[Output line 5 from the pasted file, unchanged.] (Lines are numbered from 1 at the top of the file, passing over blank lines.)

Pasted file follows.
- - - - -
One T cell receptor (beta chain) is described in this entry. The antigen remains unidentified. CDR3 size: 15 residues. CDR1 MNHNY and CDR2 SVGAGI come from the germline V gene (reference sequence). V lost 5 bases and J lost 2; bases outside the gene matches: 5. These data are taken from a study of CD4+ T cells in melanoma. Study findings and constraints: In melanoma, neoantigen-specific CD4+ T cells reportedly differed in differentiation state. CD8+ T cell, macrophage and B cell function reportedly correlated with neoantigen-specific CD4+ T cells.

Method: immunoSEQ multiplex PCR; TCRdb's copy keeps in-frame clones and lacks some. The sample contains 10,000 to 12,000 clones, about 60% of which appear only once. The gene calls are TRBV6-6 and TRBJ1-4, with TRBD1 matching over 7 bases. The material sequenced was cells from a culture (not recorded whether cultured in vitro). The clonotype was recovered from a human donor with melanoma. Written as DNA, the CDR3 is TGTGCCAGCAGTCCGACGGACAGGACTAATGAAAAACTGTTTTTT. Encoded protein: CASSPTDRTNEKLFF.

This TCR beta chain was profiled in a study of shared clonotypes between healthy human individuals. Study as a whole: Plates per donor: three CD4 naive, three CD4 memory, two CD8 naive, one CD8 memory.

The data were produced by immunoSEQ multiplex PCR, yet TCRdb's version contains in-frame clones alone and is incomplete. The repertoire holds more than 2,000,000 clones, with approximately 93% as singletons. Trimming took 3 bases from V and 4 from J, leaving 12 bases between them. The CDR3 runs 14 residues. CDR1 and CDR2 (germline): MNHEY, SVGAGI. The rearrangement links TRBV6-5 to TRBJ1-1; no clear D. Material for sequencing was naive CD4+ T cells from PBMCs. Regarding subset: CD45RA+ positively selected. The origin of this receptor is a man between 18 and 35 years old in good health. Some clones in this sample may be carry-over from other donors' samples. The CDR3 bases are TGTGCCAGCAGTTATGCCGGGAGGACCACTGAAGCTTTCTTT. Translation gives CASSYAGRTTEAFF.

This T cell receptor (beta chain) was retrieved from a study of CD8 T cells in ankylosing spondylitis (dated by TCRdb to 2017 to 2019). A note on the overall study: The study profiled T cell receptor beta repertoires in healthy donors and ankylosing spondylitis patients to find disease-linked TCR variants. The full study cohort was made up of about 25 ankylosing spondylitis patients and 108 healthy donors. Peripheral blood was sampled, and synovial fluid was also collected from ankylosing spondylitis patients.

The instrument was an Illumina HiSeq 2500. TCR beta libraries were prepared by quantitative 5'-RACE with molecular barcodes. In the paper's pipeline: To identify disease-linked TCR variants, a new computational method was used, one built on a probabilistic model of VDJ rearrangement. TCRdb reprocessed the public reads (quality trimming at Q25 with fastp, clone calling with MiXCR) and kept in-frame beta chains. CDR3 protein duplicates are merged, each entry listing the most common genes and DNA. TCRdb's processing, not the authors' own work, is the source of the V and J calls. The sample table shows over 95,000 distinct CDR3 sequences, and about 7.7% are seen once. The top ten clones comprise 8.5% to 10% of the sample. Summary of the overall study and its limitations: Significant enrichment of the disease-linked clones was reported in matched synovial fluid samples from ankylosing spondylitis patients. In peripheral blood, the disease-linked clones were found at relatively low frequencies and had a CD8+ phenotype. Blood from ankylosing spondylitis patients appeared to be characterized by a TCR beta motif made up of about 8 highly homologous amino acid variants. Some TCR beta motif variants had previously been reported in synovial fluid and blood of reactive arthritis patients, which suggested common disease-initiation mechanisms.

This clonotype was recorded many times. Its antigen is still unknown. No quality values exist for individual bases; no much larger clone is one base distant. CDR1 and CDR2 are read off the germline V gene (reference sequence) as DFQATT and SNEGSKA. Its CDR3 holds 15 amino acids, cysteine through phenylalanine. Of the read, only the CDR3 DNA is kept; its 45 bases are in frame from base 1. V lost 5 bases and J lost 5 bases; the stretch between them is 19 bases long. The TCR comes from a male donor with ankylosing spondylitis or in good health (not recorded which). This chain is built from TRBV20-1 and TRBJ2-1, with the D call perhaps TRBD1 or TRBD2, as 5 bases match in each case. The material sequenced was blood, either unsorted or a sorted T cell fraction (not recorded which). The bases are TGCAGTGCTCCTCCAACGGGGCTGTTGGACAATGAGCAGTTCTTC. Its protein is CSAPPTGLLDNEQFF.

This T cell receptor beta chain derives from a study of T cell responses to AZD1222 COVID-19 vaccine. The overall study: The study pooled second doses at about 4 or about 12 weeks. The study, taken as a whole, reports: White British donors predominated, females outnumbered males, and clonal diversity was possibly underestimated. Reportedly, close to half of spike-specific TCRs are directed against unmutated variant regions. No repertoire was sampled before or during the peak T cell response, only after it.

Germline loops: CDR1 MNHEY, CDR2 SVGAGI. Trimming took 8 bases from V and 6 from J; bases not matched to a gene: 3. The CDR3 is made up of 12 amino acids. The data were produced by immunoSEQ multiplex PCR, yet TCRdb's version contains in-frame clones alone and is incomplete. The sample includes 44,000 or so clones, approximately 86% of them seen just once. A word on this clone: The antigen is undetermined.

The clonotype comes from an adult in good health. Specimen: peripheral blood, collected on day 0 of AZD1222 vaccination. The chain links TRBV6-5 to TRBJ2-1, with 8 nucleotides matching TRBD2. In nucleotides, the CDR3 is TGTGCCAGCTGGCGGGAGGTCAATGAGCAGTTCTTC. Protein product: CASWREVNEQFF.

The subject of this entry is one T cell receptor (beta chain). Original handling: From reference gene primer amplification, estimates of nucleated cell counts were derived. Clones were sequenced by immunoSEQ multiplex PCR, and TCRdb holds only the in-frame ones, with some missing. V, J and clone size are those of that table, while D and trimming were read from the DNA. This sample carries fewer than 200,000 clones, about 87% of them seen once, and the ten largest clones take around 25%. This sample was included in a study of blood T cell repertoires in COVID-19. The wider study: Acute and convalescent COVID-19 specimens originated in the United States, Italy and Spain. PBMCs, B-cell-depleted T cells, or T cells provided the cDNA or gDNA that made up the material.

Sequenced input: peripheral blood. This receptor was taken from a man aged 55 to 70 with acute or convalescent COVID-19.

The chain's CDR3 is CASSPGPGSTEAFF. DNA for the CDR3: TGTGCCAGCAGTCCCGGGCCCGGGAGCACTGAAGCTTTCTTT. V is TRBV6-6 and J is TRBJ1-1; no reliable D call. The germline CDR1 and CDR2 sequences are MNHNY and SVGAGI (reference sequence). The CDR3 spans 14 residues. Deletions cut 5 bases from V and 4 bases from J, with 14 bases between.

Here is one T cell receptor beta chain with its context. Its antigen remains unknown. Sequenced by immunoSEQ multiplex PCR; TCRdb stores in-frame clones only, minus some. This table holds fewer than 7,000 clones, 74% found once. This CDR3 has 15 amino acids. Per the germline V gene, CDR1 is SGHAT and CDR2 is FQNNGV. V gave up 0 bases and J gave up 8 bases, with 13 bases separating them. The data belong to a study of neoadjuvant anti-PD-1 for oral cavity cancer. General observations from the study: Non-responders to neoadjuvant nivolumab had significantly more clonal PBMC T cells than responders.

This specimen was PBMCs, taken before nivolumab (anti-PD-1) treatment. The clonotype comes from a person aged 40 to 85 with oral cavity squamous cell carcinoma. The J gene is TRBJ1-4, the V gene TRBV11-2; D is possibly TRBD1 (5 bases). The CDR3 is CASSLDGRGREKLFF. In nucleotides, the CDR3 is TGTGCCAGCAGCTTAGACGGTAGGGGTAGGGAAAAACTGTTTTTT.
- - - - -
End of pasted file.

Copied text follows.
This T cell receptor (beta chain) was retrieved from a study of CD8 T cells in ankylosing spondylitis (dated by TCRdb to 2017 to 2019). A note on the overall study: The study profiled T cell receptor beta repertoires in healthy donors and ankylosing spondylitis patients to find disease-linked TCR variants. The full study cohort was made up of about 25 ankylosing spondylitis patients and 108 healthy donors. Peripheral blood was sampled, and synovial fluid was also collected from ankylosing spondylitis patients.